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I'd like to have a solution to batch convert video files to a format suitable for the AppleTV2, iPad2, iPhone4, while at the same time preserving as much quality as possible; I want a single output file that will play on both devices and also good for consumption by other Mac software (eg. Aperture, iMovie, iTunes).

Batch processing is a requirement since I'm gonna convert many many files from different sources (mainly lots of videos captured by compact digital cameras, cell phones, and so on).

I'm looking into ffmpeg and MEncoder (both installed via MacPorts), but I can't seem to find a suitable preset for libx264 even if everyone out there is talking about them.

A different approach involving different software would be ok too as long as I can script it somehow and run it on a whole directory full of files to be converted.

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2 Answers 2

up vote 3 down vote accepted

Handbrake has presets for the iPhone, AppleTV 2 and 3, iPod and other devices.

These make use of a rather recent bundled version of libx264 – so it usually produces really good quality. When choosing settings, make sure you use the Constant Rate Factor instead of a fixed or average bitrate (or check that it's not over 2 Mbit/s; see later for more). It usually results in better average quality than just trying to squeeze the bitrate.

Handbrake doesn't allow you to perform "real" batch encoding by default. Handbrake has a queue which you can fill with input video one-by-one, but it's tedious. You can use HandBrakeBatch to do the job instead.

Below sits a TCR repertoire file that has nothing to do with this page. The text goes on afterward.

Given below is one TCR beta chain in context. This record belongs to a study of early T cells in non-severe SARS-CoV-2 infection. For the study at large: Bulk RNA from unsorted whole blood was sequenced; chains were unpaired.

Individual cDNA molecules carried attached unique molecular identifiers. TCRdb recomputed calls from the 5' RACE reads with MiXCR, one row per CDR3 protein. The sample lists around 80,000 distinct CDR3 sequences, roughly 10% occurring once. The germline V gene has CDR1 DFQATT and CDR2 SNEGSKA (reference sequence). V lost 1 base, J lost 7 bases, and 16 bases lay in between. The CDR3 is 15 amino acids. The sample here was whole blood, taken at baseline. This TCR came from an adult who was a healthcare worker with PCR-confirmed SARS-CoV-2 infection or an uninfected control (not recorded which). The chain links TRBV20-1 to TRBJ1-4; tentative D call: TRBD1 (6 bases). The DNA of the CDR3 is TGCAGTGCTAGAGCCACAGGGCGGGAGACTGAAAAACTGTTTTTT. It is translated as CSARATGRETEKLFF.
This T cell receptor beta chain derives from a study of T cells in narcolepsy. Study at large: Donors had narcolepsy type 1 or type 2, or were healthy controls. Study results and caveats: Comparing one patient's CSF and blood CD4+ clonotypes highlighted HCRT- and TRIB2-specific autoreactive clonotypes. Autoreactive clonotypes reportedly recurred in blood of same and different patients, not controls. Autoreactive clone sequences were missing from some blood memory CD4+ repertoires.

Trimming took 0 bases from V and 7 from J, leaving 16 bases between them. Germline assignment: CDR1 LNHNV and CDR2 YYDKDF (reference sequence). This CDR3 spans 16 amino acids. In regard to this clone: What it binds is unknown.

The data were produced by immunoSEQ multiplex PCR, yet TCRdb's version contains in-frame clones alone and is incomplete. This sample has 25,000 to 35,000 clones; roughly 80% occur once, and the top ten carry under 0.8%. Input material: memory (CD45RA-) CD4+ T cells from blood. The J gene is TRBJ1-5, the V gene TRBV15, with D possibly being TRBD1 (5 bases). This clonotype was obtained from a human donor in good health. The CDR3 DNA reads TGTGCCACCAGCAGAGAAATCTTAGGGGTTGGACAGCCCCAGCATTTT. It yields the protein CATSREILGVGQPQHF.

If you want to stick to FFmpeg, you can use the presets and level/profile settings supplied with the libx264 encoder to generate iPhone-compatible output video. The basic command you can use for iPhone 4s would be:

ffmpeg -i input.mp4 -c:v libx264 -crf 24 -c:a libfaac -b:a 192k out.mp4

Tune the value on -crf for quality. Lower means better, higher means worse quality. Sane values range from 19 to 25.

The iPhone 3GS and lower only support the Baseline profile (i.e. use -profile:v baseline) and Level 3.0 (i.e. -level 3.0). Don't forget to scale the video accordingly with -s:v 960x540 for example.

See this blog entry for more info on encoding for Apple devices, which would go far beyond what I can explain here.

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While slhck has a pretty comprehensive answer, a simpler way is to use the tools Apple has included in the OS. Apple's Automator has an encode movie option. Setting this up (at least on Mac OS X 10.7 and later) is a pretty quick process:

  1. Set up an Automator action that is a folder action
  2. Select the folder
  3. Add encode media action
  4. Specify 720p setting and better quality (since you're not using Apple TV v.1) and optionally a path to save the converted movies
  5. Save the action and away you go

Screenshot

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Interesting, I've never used that before due to the lack of specific options, but it seems like a pretty easy solution. –  slhck Aug 31 '12 at 6:55

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